And here our God went to hell and back for me. And so I go to hell and back for you. That’s why I suffer, for you. I let go and let God. Letting God doesn’t mean I let him simply take my place or that I let him remove my suffering.
It means I let God take my suffering, that I offer for you, to himself and let him suffer that hell with me… for you. Does that make sense? Through my suffering he continues to stand at the bottom of the bottomless pit of skubala and hold us up. I stand on his hands and you stand on mine and I stand on yours and we manage not to drown in this skubala … this shit.
I’m sure that C.S. Lewis and G. K Chesterton say this all much more eloquently than I do, but if we’re being honest, you’re much more likely to keep scrolling through Facebook than you are to read Lewis or Chesterton***. So I leave you with this: that suffering of yours, that hell on earth, that skubala, isn’t for nothing. It’s for me. I need you. Your life is mine and my life is yours; you’re suffering for me, I’m suffering for you; all for one and one for all. Your suffering has meaning, it’s helping to save my life. My suffering has meaning and purpose because it makes up for what is lacking in the suffering of Christ. It helps to save your soul and that gives me hope, it gives my suffering meaning. And trust me, when you feel like you’re drowning in a pit of skubala every little bit of hope helps.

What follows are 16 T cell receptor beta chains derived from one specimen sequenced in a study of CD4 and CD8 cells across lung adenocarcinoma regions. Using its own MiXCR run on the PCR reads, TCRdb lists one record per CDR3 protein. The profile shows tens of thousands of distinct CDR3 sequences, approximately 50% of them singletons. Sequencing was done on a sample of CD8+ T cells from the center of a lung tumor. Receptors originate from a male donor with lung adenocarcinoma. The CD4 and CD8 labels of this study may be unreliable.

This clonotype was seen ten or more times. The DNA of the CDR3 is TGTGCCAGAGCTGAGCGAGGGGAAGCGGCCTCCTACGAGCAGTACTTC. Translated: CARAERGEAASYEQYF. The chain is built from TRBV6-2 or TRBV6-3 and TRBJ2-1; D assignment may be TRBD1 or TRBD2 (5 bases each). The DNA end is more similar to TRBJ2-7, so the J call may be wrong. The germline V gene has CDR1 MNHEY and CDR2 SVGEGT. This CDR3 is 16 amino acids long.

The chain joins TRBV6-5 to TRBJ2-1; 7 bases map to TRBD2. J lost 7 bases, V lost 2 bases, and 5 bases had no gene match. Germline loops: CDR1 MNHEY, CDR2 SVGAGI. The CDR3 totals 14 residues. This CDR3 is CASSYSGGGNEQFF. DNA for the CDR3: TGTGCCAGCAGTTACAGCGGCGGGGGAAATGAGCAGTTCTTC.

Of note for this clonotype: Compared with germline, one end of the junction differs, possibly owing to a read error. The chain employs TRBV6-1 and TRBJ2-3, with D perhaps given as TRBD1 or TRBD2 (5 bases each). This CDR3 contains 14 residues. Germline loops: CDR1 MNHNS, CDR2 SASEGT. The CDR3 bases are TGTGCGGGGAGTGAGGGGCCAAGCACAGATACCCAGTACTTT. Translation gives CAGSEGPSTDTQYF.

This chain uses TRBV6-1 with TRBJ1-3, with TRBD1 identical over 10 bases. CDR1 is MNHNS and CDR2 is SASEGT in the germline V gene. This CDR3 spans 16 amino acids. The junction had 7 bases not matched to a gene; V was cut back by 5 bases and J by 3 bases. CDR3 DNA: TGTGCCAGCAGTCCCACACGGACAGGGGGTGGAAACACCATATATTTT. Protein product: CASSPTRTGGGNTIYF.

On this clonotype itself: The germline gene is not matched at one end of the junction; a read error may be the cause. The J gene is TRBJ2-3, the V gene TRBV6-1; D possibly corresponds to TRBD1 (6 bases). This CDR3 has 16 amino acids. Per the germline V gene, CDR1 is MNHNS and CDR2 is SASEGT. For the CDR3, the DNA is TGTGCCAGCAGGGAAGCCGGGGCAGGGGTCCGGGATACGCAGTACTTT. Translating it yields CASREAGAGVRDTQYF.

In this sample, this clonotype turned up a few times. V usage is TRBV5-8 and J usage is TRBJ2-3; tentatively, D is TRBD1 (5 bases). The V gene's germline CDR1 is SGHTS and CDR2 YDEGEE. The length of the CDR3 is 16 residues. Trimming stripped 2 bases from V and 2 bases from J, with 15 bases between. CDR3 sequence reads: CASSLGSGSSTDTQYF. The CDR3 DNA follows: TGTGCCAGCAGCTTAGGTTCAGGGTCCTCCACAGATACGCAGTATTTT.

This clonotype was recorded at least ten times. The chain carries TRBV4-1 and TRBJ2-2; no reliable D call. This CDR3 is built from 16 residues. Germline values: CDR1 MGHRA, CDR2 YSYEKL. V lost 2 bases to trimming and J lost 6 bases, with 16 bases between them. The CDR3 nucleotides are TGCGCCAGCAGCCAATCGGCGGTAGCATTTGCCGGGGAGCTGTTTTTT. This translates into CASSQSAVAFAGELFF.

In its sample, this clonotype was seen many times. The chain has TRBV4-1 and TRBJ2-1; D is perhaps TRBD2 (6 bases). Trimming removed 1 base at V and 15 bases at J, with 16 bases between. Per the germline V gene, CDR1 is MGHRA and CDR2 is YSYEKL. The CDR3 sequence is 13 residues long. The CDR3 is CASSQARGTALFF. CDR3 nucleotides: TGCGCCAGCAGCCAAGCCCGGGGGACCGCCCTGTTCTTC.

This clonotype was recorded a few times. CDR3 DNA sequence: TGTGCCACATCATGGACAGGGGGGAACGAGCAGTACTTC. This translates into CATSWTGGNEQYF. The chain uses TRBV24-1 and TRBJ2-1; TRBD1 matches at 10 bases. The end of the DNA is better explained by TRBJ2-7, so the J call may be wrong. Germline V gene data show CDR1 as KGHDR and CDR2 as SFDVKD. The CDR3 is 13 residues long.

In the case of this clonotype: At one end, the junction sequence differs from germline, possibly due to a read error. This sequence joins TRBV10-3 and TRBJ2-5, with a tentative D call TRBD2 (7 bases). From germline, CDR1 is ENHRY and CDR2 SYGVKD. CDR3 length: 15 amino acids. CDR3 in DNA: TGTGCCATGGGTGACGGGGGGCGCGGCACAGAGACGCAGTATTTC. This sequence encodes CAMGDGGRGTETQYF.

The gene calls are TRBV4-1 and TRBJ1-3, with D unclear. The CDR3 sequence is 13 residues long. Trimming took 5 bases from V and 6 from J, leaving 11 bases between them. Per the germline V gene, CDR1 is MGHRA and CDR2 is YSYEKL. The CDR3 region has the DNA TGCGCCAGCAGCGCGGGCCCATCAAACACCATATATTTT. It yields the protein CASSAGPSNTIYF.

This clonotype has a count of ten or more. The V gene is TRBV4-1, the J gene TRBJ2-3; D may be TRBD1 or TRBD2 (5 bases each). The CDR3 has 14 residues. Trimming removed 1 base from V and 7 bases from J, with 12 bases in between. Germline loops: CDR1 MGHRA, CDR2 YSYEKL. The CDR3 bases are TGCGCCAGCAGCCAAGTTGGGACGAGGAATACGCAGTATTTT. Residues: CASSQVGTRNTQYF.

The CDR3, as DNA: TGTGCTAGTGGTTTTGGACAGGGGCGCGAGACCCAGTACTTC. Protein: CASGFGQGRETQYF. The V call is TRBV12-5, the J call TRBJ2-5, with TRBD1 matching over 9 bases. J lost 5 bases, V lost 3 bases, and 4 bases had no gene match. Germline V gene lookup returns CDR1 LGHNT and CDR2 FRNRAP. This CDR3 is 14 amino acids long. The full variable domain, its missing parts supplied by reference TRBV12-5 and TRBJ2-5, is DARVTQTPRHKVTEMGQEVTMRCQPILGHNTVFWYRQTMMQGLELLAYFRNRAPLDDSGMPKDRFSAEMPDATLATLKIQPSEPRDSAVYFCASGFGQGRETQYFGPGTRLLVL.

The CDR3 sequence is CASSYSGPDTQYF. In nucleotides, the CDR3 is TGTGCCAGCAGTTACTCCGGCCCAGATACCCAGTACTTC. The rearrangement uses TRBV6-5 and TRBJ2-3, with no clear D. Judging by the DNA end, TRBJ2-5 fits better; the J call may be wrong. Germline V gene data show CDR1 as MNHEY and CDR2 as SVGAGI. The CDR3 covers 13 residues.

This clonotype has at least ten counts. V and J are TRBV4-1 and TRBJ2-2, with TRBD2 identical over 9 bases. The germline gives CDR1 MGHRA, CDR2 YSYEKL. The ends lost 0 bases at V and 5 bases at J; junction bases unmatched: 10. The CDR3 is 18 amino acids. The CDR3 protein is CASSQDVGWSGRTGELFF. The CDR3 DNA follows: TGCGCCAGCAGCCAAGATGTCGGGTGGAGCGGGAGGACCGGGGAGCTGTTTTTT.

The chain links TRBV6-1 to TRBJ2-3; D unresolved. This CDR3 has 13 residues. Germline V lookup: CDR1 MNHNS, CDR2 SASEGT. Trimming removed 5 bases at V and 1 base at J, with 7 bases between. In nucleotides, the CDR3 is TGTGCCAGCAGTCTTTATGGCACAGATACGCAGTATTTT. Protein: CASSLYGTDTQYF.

* Don’t worry, if God is really a good and just God and the God of mercy, then me calling him an “asshole” isn’t really a big deal. I think he prefers honesty over false piety.
** Philippians 3:8
*** If you are interested in reading more eloquent verse on this type of topic I strongly recommend you check out the following sources:
- “Three Philosophies of Life” by Peter Kreeft
- “Shadowlands” a movie about the life of C.S. Lewis
- “Turn My Mourning into Dancing” by Henri Nouwen (this is the book I read after my mother died. I can’t think of the words that could do this book justice.)